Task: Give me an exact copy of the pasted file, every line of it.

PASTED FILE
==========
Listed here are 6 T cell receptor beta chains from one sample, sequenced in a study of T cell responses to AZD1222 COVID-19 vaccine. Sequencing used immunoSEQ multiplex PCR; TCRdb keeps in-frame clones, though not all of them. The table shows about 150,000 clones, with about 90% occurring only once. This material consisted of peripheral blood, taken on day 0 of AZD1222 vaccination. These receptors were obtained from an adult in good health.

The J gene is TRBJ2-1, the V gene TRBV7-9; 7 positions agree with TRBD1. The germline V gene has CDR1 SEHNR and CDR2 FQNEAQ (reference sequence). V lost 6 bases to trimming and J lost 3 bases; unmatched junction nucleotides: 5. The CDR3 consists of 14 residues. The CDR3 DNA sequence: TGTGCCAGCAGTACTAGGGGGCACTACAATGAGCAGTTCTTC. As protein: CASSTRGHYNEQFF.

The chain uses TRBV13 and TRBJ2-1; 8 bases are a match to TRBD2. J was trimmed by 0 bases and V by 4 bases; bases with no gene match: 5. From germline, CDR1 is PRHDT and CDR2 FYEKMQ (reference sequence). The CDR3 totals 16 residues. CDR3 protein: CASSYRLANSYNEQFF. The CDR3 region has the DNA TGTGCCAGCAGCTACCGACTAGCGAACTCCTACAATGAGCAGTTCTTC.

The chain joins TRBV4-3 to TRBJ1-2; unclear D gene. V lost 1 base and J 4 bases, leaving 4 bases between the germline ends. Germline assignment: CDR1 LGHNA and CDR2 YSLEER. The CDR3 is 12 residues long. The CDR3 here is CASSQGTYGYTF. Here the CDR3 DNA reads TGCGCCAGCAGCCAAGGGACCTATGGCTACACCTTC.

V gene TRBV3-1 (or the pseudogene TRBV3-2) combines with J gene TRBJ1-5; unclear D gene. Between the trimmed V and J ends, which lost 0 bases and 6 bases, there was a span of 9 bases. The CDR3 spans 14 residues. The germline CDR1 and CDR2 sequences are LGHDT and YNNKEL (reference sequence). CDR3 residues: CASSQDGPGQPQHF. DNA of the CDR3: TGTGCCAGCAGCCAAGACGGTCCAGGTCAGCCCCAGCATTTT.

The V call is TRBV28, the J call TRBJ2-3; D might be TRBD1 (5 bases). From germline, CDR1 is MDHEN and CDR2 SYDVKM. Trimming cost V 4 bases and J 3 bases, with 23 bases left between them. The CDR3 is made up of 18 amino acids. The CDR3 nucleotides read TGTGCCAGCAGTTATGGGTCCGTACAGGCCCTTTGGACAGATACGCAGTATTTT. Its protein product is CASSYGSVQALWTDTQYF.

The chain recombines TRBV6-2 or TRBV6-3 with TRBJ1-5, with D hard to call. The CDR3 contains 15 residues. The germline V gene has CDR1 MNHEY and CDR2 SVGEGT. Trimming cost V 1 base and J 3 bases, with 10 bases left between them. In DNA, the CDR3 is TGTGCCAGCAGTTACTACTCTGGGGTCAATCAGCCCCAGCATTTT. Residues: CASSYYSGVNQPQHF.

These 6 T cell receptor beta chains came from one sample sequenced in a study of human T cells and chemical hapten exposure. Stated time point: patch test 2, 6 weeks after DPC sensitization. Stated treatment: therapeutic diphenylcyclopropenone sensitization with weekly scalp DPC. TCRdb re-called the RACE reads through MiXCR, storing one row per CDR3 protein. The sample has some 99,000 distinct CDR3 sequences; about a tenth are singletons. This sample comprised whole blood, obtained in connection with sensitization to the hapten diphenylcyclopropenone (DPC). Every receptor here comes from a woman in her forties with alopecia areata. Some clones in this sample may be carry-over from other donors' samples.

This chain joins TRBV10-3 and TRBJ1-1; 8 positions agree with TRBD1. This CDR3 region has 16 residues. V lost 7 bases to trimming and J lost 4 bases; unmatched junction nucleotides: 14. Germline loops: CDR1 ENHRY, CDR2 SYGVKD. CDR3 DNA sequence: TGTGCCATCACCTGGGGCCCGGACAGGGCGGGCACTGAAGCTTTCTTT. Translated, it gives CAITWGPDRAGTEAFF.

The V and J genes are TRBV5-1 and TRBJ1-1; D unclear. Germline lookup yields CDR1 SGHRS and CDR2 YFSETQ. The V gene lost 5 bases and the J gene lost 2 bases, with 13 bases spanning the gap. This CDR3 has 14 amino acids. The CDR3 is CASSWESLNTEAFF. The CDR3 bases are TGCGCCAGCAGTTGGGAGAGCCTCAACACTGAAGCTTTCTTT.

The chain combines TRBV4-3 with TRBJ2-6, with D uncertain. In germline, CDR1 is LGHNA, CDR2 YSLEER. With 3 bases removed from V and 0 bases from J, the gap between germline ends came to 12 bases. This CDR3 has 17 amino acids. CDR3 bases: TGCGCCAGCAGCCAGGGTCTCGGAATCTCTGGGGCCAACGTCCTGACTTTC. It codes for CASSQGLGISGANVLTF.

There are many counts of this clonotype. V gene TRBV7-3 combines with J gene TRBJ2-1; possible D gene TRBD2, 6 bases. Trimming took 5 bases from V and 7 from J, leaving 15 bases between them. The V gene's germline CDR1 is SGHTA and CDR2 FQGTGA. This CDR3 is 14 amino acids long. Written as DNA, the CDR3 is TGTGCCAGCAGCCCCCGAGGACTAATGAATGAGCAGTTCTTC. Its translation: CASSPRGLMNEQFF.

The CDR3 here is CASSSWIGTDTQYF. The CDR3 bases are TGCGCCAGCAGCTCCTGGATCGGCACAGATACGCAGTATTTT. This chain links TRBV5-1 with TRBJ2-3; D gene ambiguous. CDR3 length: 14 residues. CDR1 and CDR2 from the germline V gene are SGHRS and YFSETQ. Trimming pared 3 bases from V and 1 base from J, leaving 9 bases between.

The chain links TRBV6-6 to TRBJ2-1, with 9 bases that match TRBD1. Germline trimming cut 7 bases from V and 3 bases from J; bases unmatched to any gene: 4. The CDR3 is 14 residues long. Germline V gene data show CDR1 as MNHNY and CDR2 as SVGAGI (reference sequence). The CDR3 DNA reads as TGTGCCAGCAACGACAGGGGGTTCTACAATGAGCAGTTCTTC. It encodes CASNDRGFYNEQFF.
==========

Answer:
Listed here are 6 T cell receptor beta chains from one sample, sequenced in a study of T cell responses to AZD1222 COVID-19 vaccine. Sequencing used immunoSEQ multiplex PCR; TCRdb keeps in-frame clones, though not all of them. The table shows about 150,000 clones, with about 90% occurring only once. This material consisted of peripheral blood, taken on day 0 of AZD1222 vaccination. These receptors were obtained from an adult in good health.

The J gene is TRBJ2-1, the V gene TRBV7-9; 7 positions agree with TRBD1. The germline V gene has CDR1 SEHNR and CDR2 FQNEAQ (reference sequence). V lost 6 bases to trimming and J lost 3 bases; unmatched junction nucleotides: 5. The CDR3 consists of 14 residues. The CDR3 DNA sequence: TGTGCCAGCAGTACTAGGGGGCACTACAATGAGCAGTTCTTC. As protein: CASSTRGHYNEQFF.

The chain uses TRBV13 and TRBJ2-1; 8 bases are a match to TRBD2. J was trimmed by 0 bases and V by 4 bases; bases with no gene match: 5. From germline, CDR1 is PRHDT and CDR2 FYEKMQ (reference sequence). The CDR3 totals 16 residues. CDR3 protein: CASSYRLANSYNEQFF. The CDR3 region has the DNA TGTGCCAGCAGCTACCGACTAGCGAACTCCTACAATGAGCAGTTCTTC.

The chain joins TRBV4-3 to TRBJ1-2; unclear D gene. V lost 1 base and J 4 bases, leaving 4 bases between the germline ends. Germline assignment: CDR1 LGHNA and CDR2 YSLEER. The CDR3 is 12 residues long. The CDR3 here is CASSQGTYGYTF. Here the CDR3 DNA reads TGCGCCAGCAGCCAAGGGACCTATGGCTACACCTTC.

V gene TRBV3-1 (or the pseudogene TRBV3-2) combines with J gene TRBJ1-5; unclear D gene. Between the trimmed V and J ends, which lost 0 bases and 6 bases, there was a span of 9 bases. The CDR3 spans 14 residues. The germline CDR1 and CDR2 sequences are LGHDT and YNNKEL (reference sequence). CDR3 residues: CASSQDGPGQPQHF. DNA of the CDR3: TGTGCCAGCAGCCAAGACGGTCCAGGTCAGCCCCAGCATTTT.

The V call is TRBV28, the J call TRBJ2-3; D might be TRBD1 (5 bases). From germline, CDR1 is MDHEN and CDR2 SYDVKM. Trimming cost V 4 bases and J 3 bases, with 23 bases left between them. The CDR3 is made up of 18 amino acids. The CDR3 nucleotides read TGTGCCAGCAGTTATGGGTCCGTACAGGCCCTTTGGACAGATACGCAGTATTTT. Its protein product is CASSYGSVQALWTDTQYF.

The chain recombines TRBV6-2 or TRBV6-3 with TRBJ1-5, with D hard to call. The CDR3 contains 15 residues. The germline V gene has CDR1 MNHEY and CDR2 SVGEGT. Trimming cost V 1 base and J 3 bases, with 10 bases left between them. In DNA, the CDR3 is TGTGCCAGCAGTTACTACTCTGGGGTCAATCAGCCCCAGCATTTT. Residues: CASSYYSGVNQPQHF.

These 6 T cell receptor beta chains came from one sample sequenced in a study of human T cells and chemical hapten exposure. Stated time point: patch test 2, 6 weeks after DPC sensitization. Stated treatment: therapeutic diphenylcyclopropenone sensitization with weekly scalp DPC. TCRdb re-called the RACE reads through MiXCR, storing one row per CDR3 protein. The sample has some 99,000 distinct CDR3 sequences; about a tenth are singletons. This sample comprised whole blood, obtained in connection with sensitization to the hapten diphenylcyclopropenone (DPC). Every receptor here comes from a woman in her forties with alopecia areata. Some clones in this sample may be carry-over from other donors' samples.

This chain joins TRBV10-3 and TRBJ1-1; 8 positions agree with TRBD1. This CDR3 region has 16 residues. V lost 7 bases to trimming and J lost 4 bases; unmatched junction nucleotides: 14. Germline loops: CDR1 ENHRY, CDR2 SYGVKD. CDR3 DNA sequence: TGTGCCATCACCTGGGGCCCGGACAGGGCGGGCACTGAAGCTTTCTTT. Translated, it gives CAITWGPDRAGTEAFF.

The V and J genes are TRBV5-1 and TRBJ1-1; D unclear. Germline lookup yields CDR1 SGHRS and CDR2 YFSETQ. The V gene lost 5 bases and the J gene lost 2 bases, with 13 bases spanning the gap. This CDR3 has 14 amino acids. The CDR3 is CASSWESLNTEAFF. The CDR3 bases are TGCGCCAGCAGTTGGGAGAGCCTCAACACTGAAGCTTTCTTT.

The chain combines TRBV4-3 with TRBJ2-6, with D uncertain. In germline, CDR1 is LGHNA, CDR2 YSLEER. With 3 bases removed from V and 0 bases from J, the gap between germline ends came to 12 bases. This CDR3 has 17 amino acids. CDR3 bases: TGCGCCAGCAGCCAGGGTCTCGGAATCTCTGGGGCCAACGTCCTGACTTTC. It codes for CASSQGLGISGANVLTF.

There are many counts of this clonotype. V gene TRBV7-3 combines with J gene TRBJ2-1; possible D gene TRBD2, 6 bases. Trimming took 5 bases from V and 7 from J, leaving 15 bases between them. The V gene's germline CDR1 is SGHTA and CDR2 FQGTGA. This CDR3 is 14 amino acids long. Written as DNA, the CDR3 is TGTGCCAGCAGCCCCCGAGGACTAATGAATGAGCAGTTCTTC. Its translation: CASSPRGLMNEQFF.

The CDR3 here is CASSSWIGTDTQYF. The CDR3 bases are TGCGCCAGCAGCTCCTGGATCGGCACAGATACGCAGTATTTT. This chain links TRBV5-1 with TRBJ2-3; D gene ambiguous. CDR3 length: 14 residues. CDR1 and CDR2 from the germline V gene are SGHRS and YFSETQ. Trimming pared 3 bases from V and 1 base from J, leaving 9 bases between.

The chain links TRBV6-6 to TRBJ2-1, with 9 bases that match TRBD1. Germline trimming cut 7 bases from V and 3 bases from J; bases unmatched to any gene: 4. The CDR3 is 14 residues long. Germline V gene data show CDR1 as MNHNY and CDR2 as SVGAGI (reference sequence). The CDR3 DNA reads as TGTGCCAGCAACGACAGGGGGTTCTACAATGAGCAGTTCTTC. It encodes CASNDRGFYNEQFF.